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January 27, 2015 / 7 Shevat, 5775
 
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Should the US Remilitarize Military Procurement?

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Photo Credit: Trish Harris/Wikimedia Commons

It was also Aspin, however, who brilliantly insisted that a single aircraft be designed for the Air Force, Navy and Marines and that it incorporate stealth technology, advanced electronics, and that the Navy version be aircraft carrier capable and the the Marine version be a “Jump Jet” with the ability to operate from extremely small carriers or short runways. He also insisted that the airplane be “affordable” and that international partners be brought into the development process.

Given this set of requirements it’s a miracle that the F-35 can actually get off the ground, let alone the fact that it is probably the deadliest all around aircraft flying today. Of course the one thing that the F-35 is not, is cheap. Now, unfortunately, the F-35 is in danger either of being canceled or being purchased in ridiculously small numbers.

Similar results were obtained by the Air Force with both the B-2 bomber and the F-22 air superiority fighter. The USAF originally wanted more than 200 B-2 bombers to replace the B-52s and more than 700 F-22s to replace the F-15s. In the end, due to the high costs of both programs, the USAF got 21 B-2s and 187 F-22s.

Similar problems exist with almost every major Defense Department procurement program, the significant exception being the Navy’s new anti-submarine warfare, reconnaissance and patrol aircraft, the P-8. One of the main reasons the P-8 program has not had the usual cost problems is that the plane itself is based on the Boeing 737 airliner which has been in production since the mid-1960s. Any problems with the airplane were solved long ago, and since the Navy and the Air Force have previously bought versions of the 737 for training and transport, the military was already familiar with the aircraft.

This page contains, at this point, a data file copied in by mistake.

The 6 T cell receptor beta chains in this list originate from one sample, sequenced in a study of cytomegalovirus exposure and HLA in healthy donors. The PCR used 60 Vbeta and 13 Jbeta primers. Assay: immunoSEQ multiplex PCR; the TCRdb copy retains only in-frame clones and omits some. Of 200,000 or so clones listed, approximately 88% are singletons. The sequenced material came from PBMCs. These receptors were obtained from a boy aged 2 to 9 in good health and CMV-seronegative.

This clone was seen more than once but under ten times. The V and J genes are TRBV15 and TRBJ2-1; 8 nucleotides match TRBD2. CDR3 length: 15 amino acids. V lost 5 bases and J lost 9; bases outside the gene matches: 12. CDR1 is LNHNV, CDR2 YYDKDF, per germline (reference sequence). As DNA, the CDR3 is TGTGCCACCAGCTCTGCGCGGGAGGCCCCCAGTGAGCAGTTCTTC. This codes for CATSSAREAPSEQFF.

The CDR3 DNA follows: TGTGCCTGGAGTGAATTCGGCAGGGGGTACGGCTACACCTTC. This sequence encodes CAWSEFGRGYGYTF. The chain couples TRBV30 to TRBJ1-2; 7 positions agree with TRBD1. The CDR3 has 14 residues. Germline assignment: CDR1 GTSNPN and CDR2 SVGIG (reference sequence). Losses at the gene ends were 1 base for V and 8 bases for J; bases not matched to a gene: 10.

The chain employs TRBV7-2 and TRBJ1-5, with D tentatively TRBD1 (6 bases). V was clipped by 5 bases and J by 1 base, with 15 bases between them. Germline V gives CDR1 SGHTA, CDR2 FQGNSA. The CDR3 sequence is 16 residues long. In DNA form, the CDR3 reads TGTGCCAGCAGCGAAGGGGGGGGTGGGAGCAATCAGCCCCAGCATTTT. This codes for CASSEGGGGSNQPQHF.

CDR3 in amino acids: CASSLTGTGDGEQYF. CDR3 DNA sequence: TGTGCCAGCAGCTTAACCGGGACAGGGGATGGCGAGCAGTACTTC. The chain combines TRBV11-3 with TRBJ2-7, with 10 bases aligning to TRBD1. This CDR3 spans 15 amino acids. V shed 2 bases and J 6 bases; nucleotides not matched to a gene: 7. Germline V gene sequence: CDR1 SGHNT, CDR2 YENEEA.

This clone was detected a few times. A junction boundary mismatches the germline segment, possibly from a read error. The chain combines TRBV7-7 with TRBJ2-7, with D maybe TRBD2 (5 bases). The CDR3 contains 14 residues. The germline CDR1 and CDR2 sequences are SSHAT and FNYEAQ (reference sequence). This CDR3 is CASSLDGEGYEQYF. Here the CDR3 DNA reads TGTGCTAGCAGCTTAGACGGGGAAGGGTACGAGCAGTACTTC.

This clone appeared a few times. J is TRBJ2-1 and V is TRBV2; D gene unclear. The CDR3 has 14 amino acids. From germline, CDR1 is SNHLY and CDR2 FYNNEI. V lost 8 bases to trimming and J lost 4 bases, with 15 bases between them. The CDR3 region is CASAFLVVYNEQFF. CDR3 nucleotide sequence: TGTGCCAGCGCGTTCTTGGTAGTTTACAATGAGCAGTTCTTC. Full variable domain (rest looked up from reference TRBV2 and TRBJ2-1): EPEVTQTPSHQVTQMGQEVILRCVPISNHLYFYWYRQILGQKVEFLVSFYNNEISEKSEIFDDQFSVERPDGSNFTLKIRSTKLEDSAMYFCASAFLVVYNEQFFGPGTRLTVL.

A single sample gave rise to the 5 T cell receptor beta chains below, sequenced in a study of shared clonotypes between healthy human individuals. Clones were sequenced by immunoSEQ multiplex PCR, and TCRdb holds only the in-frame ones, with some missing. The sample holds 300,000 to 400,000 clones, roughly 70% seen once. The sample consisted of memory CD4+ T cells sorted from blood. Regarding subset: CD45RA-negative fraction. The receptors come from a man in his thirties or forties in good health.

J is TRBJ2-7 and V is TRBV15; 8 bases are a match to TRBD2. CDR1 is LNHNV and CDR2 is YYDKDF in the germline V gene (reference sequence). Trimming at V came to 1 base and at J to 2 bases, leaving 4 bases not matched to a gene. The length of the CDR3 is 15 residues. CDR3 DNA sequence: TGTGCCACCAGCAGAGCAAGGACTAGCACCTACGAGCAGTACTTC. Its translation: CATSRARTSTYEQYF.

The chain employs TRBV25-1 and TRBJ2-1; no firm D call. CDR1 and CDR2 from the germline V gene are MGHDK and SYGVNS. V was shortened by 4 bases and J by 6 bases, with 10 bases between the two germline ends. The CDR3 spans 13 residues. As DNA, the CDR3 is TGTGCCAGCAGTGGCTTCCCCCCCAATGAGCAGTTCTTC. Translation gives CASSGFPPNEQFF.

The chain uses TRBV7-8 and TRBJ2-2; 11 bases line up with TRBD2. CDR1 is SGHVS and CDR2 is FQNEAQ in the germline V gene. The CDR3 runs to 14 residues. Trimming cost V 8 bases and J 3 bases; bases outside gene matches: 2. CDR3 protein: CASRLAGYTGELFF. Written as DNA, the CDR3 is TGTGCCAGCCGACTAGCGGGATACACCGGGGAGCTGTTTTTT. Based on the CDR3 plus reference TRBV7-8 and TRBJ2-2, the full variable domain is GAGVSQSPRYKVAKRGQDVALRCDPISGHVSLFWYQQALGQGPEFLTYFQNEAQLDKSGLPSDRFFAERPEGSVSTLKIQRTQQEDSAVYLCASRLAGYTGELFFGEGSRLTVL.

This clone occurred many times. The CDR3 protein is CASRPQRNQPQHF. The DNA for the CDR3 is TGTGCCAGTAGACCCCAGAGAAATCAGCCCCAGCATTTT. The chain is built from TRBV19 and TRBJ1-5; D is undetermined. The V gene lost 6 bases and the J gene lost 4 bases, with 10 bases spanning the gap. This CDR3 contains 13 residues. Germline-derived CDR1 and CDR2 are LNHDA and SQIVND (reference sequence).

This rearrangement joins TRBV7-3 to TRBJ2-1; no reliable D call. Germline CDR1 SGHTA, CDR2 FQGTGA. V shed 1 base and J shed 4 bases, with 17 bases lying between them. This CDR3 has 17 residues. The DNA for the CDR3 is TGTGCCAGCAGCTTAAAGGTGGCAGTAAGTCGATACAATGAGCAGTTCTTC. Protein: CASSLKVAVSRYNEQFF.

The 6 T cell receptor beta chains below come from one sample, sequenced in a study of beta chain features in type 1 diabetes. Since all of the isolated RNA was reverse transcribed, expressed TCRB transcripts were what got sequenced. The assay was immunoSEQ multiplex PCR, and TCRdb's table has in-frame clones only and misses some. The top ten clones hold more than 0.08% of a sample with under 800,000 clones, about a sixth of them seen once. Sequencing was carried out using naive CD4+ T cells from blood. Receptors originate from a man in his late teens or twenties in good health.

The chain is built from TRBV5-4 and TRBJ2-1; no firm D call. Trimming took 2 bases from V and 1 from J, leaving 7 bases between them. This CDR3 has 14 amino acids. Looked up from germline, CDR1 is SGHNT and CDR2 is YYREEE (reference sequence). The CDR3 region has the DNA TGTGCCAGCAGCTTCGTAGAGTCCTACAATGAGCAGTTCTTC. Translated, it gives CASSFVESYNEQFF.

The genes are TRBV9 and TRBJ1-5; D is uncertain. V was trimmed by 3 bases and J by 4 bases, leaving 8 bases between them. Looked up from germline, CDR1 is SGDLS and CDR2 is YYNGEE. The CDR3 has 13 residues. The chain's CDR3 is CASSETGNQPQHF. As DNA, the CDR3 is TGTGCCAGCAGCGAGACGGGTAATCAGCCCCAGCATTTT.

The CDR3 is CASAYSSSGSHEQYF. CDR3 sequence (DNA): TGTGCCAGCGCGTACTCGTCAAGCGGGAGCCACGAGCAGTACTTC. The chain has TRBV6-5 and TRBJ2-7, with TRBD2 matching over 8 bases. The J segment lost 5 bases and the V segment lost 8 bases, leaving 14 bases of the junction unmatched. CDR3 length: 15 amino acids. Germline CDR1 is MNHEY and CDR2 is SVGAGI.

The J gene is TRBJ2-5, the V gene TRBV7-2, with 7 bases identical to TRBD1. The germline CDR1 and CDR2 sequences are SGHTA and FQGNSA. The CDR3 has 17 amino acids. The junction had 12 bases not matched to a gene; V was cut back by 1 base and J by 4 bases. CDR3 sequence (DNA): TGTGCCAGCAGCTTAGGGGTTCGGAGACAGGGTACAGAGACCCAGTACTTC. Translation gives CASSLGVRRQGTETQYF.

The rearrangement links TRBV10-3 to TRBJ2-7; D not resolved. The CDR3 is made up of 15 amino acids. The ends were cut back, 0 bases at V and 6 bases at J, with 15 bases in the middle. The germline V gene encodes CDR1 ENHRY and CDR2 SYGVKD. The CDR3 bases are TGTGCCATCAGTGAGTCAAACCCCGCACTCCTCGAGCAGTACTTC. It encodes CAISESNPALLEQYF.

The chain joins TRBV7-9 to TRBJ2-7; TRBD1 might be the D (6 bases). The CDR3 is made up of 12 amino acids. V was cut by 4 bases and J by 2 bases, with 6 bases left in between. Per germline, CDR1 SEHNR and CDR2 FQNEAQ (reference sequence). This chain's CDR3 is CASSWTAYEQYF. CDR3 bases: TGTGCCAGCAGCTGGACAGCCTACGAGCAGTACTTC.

Another failed program is the Medium Air Defense System (MEADS), which started as a international US, German, and Italian program that aimed to develop and deploy a more advanced version of the Patriot anti-aircraft and missile defense weapon system. Even though MEADS uses the existing PAC 3 Patriot missile, the system’s new radar and new command and control system turned out to be far more expensive and harder to develop than expected.

Both Germany and Italy were reluctant to go ahead with the program, but instead of figuring out a graceful way to unwind the program, the US unilaterally announced that it would not buy any systems for the US Army, even though the Defense Department would fulfill its obligations by spending more than $100 million to complete the development of the system.

Congress, of course, is having had a hard time understanding why so much money was going to be spent on something that would never be deployed. The House of Representatives has balked at appropriating the money needed to finish the development phase of the program. This has given Germany and Italy solid grounds on which to complain that the US is breaking the promises it made.

MEADS is a perfect illustration of the way the US procurement system combines the worst of our adversarial political and legal culture with a highly regulated, slow moving bureaucracy. Worse, it shows that promises the US Defense Department makes to foreign governments are worthless when weighed against the need to conform to the latest twists and turns of “inside the beltway” budget politics.

Designing, developing and building weapons systems which not only have to survive on the battlefield, and overcome enemy effort to neutralize them and kill the men and women operating them is never going to be either easy or cheap. Why then should US government regulations and procedures make it so hard for both the military and US industry to perform this essential task?

The role of industry lobbyists is also part of the political and legal complexity of the procurement system, but the power of the lobbyists grows directly out of the system’s lack of direct military involvement. Experience has shown that active duty military officers, while not perfect by any means, are far less vulnerable to lobbyist influence than the executive branch or congressional civilians.

The case of Darleen Druyan, the Air Force Undersecretary who was caught taking illegal favors from Boeing for which bribe she served five months in jail in 2005, has, at least in recent decades never been matched by anything uniformed service members ever did. A corrupt civilian, it seems, can do far more harm to the military procurement system than servicemen, who is under far stricter supervision.

About the Author: Taylor Dinerman is an expert on the Military and National Security affairs.


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